The PMMA/collagen predecessor to ArteFill was first developed by the senior author in Germany more than 20 years ago, and his persistent efforts led to the current (third generation) product, ArteFill . The combination of two widely used and proven biocompatible materials, bovine collagen (sutures, hemostatic agents, implants) and PMMA (orthopedic bone cement, craniectomy plates), satisfies biocompatibility issues. The microscopically small particles of PMMA in the bovine collagen carrier are enveloped by autologous collagen as the byproduct of natural connective tissue turnover, leaving a pliable, and permanent, tissue residual.
After seeking the optimal collagen/PMMA ratios in laboratory animals, trials on humans were initiated. The first-generation product, called Arteplast®, as well as its successor, Artecoll®, proved efficacious, although adverse events did emerge [3–5]. Most of these adverse events were firm nodularities at injection sites, occasionally with an associated inflammatory response. In several instances, surgical removal of the implant was required.
Further investigation led to the conclusion that there is a specific threshold of PMMA microsphere size that is critical to avoid phagocytosis by macrophages and giant cell formation with resulting granulomatous inflammation. Associated observations suggested that small PMMA microspheres, less than 20 μm in diameter, engendered a foreign body response . ArteFill embodies the lessons learned from both the Arteplast and Artecoll experiences.
The key to ArteFill’s biocompatibility and safety, as documented in animal experiments , is the extremely uniform, round and smooth PMMA microspheres , and especially the absence of particles less than 20 μm in diameter (Fig. 1). The novel purification process established for the production of the final product explains the absence of documented granulomas with ArteFill in over 15,000 patients. These observations differ from the granuloma rates reported after the injection of first-generation Arteplast and second-generation Artecoll . In those cases, host cellular reaction was histologically attributed to PMMA impurities and PMMA particles smaller than 20 μm that could be phagocytized . In the earlier processing of the PMMA microspheres, the small particles appeared to adhere to the larger microspheres during the sieving step, probably due to electrostatic charges.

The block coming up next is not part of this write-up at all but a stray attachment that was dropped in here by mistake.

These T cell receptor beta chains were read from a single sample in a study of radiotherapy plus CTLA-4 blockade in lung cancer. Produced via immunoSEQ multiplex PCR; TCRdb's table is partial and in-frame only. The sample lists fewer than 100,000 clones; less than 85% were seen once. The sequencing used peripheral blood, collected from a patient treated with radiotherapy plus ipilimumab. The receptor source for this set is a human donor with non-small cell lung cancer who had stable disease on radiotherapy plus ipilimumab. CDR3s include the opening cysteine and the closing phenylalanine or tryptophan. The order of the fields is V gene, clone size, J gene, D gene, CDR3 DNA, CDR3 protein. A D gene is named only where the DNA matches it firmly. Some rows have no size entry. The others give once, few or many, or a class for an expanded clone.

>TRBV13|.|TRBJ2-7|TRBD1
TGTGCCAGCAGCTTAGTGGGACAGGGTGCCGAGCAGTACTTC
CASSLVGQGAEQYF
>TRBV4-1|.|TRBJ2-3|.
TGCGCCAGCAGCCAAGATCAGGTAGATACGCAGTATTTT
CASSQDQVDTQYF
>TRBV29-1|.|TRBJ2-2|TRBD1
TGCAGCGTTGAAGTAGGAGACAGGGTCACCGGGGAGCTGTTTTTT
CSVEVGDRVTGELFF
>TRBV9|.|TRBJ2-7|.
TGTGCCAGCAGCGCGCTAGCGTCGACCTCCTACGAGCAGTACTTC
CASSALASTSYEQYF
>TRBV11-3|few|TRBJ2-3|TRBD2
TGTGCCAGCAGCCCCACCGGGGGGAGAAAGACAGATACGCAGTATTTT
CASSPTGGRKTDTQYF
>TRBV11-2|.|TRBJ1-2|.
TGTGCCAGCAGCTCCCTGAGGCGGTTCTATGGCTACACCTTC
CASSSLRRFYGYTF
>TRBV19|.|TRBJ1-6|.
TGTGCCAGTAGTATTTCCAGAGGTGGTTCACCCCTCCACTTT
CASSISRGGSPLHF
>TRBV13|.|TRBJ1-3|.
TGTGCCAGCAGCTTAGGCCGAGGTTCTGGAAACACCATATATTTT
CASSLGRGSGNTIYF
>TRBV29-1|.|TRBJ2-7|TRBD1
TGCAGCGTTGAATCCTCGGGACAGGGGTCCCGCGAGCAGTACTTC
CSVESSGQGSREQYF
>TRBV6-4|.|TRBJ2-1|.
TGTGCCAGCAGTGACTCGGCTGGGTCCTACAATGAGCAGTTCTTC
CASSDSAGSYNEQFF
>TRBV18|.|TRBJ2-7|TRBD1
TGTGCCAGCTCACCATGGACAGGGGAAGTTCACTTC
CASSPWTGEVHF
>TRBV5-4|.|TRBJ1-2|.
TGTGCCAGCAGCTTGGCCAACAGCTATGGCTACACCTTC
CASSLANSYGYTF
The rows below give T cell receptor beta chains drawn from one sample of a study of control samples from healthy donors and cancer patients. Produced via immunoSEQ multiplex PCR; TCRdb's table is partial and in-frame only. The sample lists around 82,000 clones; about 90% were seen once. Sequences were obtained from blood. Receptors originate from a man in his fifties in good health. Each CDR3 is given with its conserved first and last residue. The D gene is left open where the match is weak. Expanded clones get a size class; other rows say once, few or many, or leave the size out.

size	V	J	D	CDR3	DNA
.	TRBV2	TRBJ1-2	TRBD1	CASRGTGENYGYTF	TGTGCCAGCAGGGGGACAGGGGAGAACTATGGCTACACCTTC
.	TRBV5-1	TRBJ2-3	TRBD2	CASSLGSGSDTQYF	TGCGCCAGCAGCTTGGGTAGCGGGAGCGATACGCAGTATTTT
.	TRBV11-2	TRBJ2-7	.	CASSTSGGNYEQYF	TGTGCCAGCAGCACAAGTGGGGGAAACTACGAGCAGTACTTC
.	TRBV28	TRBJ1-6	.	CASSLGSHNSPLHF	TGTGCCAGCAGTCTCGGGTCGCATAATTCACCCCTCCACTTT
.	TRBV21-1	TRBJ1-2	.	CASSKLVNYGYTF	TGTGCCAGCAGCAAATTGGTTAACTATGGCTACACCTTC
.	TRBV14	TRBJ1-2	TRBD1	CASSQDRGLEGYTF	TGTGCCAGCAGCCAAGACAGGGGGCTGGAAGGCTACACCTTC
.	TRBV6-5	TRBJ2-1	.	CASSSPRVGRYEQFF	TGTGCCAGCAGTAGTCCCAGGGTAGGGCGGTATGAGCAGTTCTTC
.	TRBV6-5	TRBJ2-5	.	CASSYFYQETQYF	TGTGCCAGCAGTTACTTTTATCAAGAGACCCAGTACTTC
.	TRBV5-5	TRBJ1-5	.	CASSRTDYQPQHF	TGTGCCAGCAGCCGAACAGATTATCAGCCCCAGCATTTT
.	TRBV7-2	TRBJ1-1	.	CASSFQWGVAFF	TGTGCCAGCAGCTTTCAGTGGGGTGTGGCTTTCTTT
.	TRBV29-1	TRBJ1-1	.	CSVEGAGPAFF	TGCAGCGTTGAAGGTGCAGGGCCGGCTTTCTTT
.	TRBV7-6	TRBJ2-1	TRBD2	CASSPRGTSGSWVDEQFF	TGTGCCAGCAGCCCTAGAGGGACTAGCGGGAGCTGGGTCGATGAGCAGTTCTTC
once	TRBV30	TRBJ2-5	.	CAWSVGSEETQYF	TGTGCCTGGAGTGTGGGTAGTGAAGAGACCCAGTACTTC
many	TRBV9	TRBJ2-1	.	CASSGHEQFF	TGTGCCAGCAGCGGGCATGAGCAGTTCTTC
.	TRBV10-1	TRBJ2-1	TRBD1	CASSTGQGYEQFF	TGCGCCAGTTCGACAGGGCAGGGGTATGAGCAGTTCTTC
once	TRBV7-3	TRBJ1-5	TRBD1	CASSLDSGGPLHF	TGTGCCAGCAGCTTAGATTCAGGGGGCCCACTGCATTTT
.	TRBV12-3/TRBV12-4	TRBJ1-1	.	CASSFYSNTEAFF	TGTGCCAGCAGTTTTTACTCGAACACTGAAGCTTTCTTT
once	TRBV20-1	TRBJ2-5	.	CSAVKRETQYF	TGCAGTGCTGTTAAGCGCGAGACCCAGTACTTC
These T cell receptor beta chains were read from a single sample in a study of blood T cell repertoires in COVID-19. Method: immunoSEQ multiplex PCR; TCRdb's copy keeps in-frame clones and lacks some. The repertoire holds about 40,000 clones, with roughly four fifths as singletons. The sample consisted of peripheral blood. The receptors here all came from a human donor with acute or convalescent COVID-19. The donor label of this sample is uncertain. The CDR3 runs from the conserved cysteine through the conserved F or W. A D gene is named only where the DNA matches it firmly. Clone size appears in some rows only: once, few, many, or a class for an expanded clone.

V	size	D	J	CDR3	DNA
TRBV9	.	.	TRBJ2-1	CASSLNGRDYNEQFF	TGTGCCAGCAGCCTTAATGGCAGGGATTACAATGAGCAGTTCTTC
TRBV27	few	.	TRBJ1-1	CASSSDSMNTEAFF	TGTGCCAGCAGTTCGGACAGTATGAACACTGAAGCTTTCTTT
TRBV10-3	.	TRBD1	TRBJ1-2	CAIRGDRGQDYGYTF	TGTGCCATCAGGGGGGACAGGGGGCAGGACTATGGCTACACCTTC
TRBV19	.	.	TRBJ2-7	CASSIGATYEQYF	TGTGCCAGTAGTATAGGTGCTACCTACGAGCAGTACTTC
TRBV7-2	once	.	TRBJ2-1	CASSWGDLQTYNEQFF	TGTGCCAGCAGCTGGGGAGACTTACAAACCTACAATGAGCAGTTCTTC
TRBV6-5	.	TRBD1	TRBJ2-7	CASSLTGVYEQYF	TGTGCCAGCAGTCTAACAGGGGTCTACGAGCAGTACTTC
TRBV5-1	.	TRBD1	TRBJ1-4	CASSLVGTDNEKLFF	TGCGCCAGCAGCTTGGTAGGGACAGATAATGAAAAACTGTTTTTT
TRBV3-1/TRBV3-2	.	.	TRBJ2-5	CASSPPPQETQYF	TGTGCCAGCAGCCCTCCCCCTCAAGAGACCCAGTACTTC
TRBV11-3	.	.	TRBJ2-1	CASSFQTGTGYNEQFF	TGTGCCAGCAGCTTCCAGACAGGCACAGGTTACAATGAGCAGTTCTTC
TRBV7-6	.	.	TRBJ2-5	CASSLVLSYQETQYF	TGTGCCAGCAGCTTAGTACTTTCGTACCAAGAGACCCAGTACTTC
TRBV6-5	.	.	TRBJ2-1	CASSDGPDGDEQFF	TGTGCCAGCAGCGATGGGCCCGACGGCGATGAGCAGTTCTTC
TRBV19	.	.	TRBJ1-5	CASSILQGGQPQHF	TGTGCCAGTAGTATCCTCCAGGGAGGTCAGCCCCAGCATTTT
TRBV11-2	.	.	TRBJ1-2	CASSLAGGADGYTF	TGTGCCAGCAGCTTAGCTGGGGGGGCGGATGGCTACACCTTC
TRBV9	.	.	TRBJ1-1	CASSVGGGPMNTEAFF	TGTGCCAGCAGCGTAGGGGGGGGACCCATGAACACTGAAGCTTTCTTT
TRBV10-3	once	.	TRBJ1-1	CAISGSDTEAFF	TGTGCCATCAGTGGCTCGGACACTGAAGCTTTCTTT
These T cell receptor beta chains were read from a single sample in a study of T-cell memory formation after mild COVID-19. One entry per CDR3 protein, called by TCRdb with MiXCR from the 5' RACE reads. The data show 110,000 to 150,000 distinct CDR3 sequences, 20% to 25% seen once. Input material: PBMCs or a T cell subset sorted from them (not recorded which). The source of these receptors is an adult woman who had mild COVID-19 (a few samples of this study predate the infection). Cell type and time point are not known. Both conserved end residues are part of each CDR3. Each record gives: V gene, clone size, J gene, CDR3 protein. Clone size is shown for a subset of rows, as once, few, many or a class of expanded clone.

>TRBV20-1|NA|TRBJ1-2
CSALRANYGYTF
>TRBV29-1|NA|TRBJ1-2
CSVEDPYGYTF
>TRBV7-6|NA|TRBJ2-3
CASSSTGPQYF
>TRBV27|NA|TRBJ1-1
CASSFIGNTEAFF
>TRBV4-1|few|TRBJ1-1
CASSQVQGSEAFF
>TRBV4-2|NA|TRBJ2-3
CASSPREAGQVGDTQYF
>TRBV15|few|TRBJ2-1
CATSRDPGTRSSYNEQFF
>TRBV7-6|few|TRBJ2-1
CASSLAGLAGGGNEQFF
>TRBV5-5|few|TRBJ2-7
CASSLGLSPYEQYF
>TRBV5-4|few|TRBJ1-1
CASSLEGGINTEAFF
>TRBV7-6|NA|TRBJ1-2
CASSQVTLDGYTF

The smooth surface morphology of ArteFill’s PMMA microspheres also appears to mitigate an inflammatory response. Microscopically, macrophages and foreign body giant cells, also called “frustrated macrophages,” can be detected around particles with an irregular surface . This may explain the rather high rate of granulomas after injection of Dermalive®, whose particles are characterized by an irregular, rugged surface . It has also been observed that spiculated and small, irregular particulate materials such as polyurethane foam and the silicone particles on the surface of textured breast implants often elicit a chronic granulomatous tissue reaction .
ArteFill, as with implantation of any particulate material in humans, invariably elicits an initial foreign body reaction. As with normal wound healing, the initial event consists of a tissue-material interaction whereby serum proteins (fibronectin and fibrinogen) are deposited at the microsphere surface. The next event is the invasion of neutrophils and monocytes, which release their granular components and rapidly differentiate into macrophages. They attach to the microspheres and form a monocellular layer over all smooth surfaces. When rough surfaces are present, even on larger particles, macrophages may morph into giant cells in a frustrated attempt to phagocytize the offending foreign body.
The third reaction to foreign material is the formation of “granulation tissue,” composed of macrophages, fibroblasts, capillaries, and collagen that fill the interstitial spaces between the microspheres. The bovine collagen [1, 2] appears to maintain the separation between the microspheres and facilitates tissue ingrowth (Fig. 2). Without ArteFill’s collagen component the microspheres would clump together—a phenomenon observed in other filler formulations using hyaluronic acid-based or methylcellulose carriers .
Approximately 4 weeks after implantation the ArteFill implant consists of 20% inert microspheres and 80% granulation tissue. This ratio may vary at 4 weeks depending on the volume of the material implanted (Fig. 3). Subsequently, over time the connective tissue matures through a natural process similar to scar formation and the interstices are filled with fibroblasts and autologous collagen fibers.
Histology at 3 months demonstrates that all of the PMMA microspheres are completely encapsulated and are surrounded by fibroblasts and collagen fibers. Macrophages are rare and capillary in-growth is evident (Fig. 4).
Human histology after 10 years revealed strong bands of mature collagen fibers with fully intact capillary vasculature surrounding intact PMMA microspheres (which were dissolved by alcohol during histology processing) (Fig. 5). In essence, the ArteFill injection serves as a scaffold to promote a “living implant.” The PMMA components of ArteFill become fully integrated into the connective tissue, whether dermis or subdermal spaces. As in normal tissue with sufficient blood supply, there appears to be constant turnover of cells, including fibroblasts and macrophages.